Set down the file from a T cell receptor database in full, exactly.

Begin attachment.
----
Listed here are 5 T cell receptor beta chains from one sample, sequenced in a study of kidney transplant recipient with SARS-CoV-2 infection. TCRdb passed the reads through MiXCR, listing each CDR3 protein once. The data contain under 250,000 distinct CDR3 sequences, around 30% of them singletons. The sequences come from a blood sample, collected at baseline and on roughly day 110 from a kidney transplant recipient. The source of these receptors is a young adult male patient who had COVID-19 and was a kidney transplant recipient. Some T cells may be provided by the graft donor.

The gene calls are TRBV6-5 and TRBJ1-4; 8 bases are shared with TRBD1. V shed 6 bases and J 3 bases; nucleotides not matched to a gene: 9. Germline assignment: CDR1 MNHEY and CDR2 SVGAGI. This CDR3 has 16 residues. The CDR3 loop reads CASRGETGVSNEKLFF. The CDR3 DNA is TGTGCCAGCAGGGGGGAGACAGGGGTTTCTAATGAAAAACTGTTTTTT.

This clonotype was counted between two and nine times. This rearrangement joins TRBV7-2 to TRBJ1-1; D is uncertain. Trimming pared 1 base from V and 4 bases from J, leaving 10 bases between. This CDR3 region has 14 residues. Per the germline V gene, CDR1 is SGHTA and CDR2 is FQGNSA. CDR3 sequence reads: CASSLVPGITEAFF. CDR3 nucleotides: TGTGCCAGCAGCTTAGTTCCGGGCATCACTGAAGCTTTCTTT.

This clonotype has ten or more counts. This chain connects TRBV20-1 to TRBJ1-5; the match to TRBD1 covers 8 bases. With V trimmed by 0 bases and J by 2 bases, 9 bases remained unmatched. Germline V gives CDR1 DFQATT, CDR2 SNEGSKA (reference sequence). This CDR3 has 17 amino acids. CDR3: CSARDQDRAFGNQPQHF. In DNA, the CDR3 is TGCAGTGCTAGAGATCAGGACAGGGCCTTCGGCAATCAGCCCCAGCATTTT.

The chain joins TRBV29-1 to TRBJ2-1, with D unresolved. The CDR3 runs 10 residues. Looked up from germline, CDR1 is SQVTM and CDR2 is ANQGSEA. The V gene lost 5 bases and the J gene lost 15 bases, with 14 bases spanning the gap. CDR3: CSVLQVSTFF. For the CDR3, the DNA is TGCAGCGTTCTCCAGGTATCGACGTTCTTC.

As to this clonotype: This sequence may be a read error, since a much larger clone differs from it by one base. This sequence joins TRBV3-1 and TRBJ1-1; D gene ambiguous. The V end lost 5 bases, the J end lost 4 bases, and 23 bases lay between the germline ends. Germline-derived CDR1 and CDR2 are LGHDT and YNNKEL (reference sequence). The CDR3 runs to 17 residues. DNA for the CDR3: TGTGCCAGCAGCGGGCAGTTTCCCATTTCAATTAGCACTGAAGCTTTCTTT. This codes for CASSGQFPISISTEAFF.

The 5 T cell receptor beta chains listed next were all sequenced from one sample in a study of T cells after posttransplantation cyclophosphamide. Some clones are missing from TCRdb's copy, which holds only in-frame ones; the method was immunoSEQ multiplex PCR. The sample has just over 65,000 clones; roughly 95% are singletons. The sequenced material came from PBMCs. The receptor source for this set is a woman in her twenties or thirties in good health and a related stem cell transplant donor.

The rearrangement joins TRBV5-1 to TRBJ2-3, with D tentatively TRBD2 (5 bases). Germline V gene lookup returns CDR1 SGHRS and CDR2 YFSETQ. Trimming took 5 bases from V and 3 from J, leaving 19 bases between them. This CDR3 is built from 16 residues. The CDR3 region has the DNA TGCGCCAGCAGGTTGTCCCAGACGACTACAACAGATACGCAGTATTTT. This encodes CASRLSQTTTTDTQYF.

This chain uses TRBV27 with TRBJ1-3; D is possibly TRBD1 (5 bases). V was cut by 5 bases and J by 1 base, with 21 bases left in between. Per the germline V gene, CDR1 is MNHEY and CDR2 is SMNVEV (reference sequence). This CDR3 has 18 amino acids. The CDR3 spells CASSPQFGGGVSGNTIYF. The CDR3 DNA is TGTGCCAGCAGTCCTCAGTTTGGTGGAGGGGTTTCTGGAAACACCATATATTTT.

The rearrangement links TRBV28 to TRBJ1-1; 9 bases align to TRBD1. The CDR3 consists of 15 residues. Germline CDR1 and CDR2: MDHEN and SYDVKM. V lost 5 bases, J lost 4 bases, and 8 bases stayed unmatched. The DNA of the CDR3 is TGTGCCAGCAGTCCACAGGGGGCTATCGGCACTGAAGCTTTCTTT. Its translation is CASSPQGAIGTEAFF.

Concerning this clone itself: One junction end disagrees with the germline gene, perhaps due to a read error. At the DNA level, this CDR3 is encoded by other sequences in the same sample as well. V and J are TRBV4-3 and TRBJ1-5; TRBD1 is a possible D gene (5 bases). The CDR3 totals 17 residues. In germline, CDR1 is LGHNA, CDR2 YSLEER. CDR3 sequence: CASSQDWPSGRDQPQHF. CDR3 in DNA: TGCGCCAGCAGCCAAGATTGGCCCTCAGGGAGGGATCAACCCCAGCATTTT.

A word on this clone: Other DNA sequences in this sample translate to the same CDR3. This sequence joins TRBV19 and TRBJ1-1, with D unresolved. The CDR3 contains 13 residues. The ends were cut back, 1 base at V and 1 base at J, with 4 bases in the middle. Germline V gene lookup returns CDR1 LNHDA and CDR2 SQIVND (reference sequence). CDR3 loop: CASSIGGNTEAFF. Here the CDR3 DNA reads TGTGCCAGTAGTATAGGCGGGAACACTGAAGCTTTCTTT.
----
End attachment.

Listed here are 5 T cell receptor beta chains from one sample, sequenced in a study of kidney transplant recipient with SARS-CoV-2 infection. TCRdb passed the reads through MiXCR, listing each CDR3 protein once. The data contain under 250,000 distinct CDR3 sequences, around 30% of them singletons. The sequences come from a blood sample, collected at baseline and on roughly day 110 from a kidney transplant recipient. The source of these receptors is a young adult male patient who had COVID-19 and was a kidney transplant recipient. Some T cells may be provided by the graft donor.

The gene calls are TRBV6-5 and TRBJ1-4; 8 bases are shared with TRBD1. V shed 6 bases and J 3 bases; nucleotides not matched to a gene: 9. Germline assignment: CDR1 MNHEY and CDR2 SVGAGI. This CDR3 has 16 residues. The CDR3 loop reads CASRGETGVSNEKLFF. The CDR3 DNA is TGTGCCAGCAGGGGGGAGACAGGGGTTTCTAATGAAAAACTGTTTTTT.

This clonotype was counted between two and nine times. This rearrangement joins TRBV7-2 to TRBJ1-1; D is uncertain. Trimming pared 1 base from V and 4 bases from J, leaving 10 bases between. This CDR3 region has 14 residues. Per the germline V gene, CDR1 is SGHTA and CDR2 is FQGNSA. CDR3 sequence reads: CASSLVPGITEAFF. CDR3 nucleotides: TGTGCCAGCAGCTTAGTTCCGGGCATCACTGAAGCTTTCTTT.

This clonotype has ten or more counts. This chain connects TRBV20-1 to TRBJ1-5; the match to TRBD1 covers 8 bases. With V trimmed by 0 bases and J by 2 bases, 9 bases remained unmatched. Germline V gives CDR1 DFQATT, CDR2 SNEGSKA (reference sequence). This CDR3 has 17 amino acids. CDR3: CSARDQDRAFGNQPQHF. In DNA, the CDR3 is TGCAGTGCTAGAGATCAGGACAGGGCCTTCGGCAATCAGCCCCAGCATTTT.

The chain joins TRBV29-1 to TRBJ2-1, with D unresolved. The CDR3 runs 10 residues. Looked up from germline, CDR1 is SQVTM and CDR2 is ANQGSEA. The V gene lost 5 bases and the J gene lost 15 bases, with 14 bases spanning the gap. CDR3: CSVLQVSTFF. For the CDR3, the DNA is TGCAGCGTTCTCCAGGTATCGACGTTCTTC.

As to this clonotype: This sequence may be a read error, since a much larger clone differs from it by one base. This sequence joins TRBV3-1 and TRBJ1-1; D gene ambiguous. The V end lost 5 bases, the J end lost 4 bases, and 23 bases lay between the germline ends. Germline-derived CDR1 and CDR2 are LGHDT and YNNKEL (reference sequence). The CDR3 runs to 17 residues. DNA for the CDR3: TGTGCCAGCAGCGGGCAGTTTCCCATTTCAATTAGCACTGAAGCTTTCTTT. This codes for CASSGQFPISISTEAFF.

The 5 T cell receptor beta chains listed next were all sequenced from one sample in a study of T cells after posttransplantation cyclophosphamide. Some clones are missing from TCRdb's copy, which holds only in-frame ones; the method was immunoSEQ multiplex PCR. The sample has just over 65,000 clones; roughly 95% are singletons. The sequenced material came from PBMCs. The receptor source for this set is a woman in her twenties or thirties in good health and a related stem cell transplant donor.

The rearrangement joins TRBV5-1 to TRBJ2-3, with D tentatively TRBD2 (5 bases). Germline V gene lookup returns CDR1 SGHRS and CDR2 YFSETQ. Trimming took 5 bases from V and 3 from J, leaving 19 bases between them. This CDR3 is built from 16 residues. The CDR3 region has the DNA TGCGCCAGCAGGTTGTCCCAGACGACTACAACAGATACGCAGTATTTT. This encodes CASRLSQTTTTDTQYF.

This chain uses TRBV27 with TRBJ1-3; D is possibly TRBD1 (5 bases). V was cut by 5 bases and J by 1 base, with 21 bases left in between. Per the germline V gene, CDR1 is MNHEY and CDR2 is SMNVEV (reference sequence). This CDR3 has 18 amino acids. The CDR3 spells CASSPQFGGGVSGNTIYF. The CDR3 DNA is TGTGCCAGCAGTCCTCAGTTTGGTGGAGGGGTTTCTGGAAACACCATATATTTT.

The rearrangement links TRBV28 to TRBJ1-1; 9 bases align to TRBD1. The CDR3 consists of 15 residues. Germline CDR1 and CDR2: MDHEN and SYDVKM. V lost 5 bases, J lost 4 bases, and 8 bases stayed unmatched. The DNA of the CDR3 is TGTGCCAGCAGTCCACAGGGGGCTATCGGCACTGAAGCTTTCTTT. Its translation is CASSPQGAIGTEAFF.

Concerning this clone itself: One junction end disagrees with the germline gene, perhaps due to a read error. At the DNA level, this CDR3 is encoded by other sequences in the same sample as well. V and J are TRBV4-3 and TRBJ1-5; TRBD1 is a possible D gene (5 bases). The CDR3 totals 17 residues. In germline, CDR1 is LGHNA, CDR2 YSLEER. CDR3 sequence: CASSQDWPSGRDQPQHF. CDR3 in DNA: TGCGCCAGCAGCCAAGATTGGCCCTCAGGGAGGGATCAACCCCAGCATTTT.

A word on this clone: Other DNA sequences in this sample translate to the same CDR3. This sequence joins TRBV19 and TRBJ1-1, with D unresolved. The CDR3 contains 13 residues. The ends were cut back, 1 base at V and 1 base at J, with 4 bases in the middle. Germline V gene lookup returns CDR1 LNHDA and CDR2 SQIVND (reference sequence). CDR3 loop: CASSIGGNTEAFF. Here the CDR3 DNA reads TGTGCCAGTAGTATAGGCGGGAACACTGAAGCTTTCTTT.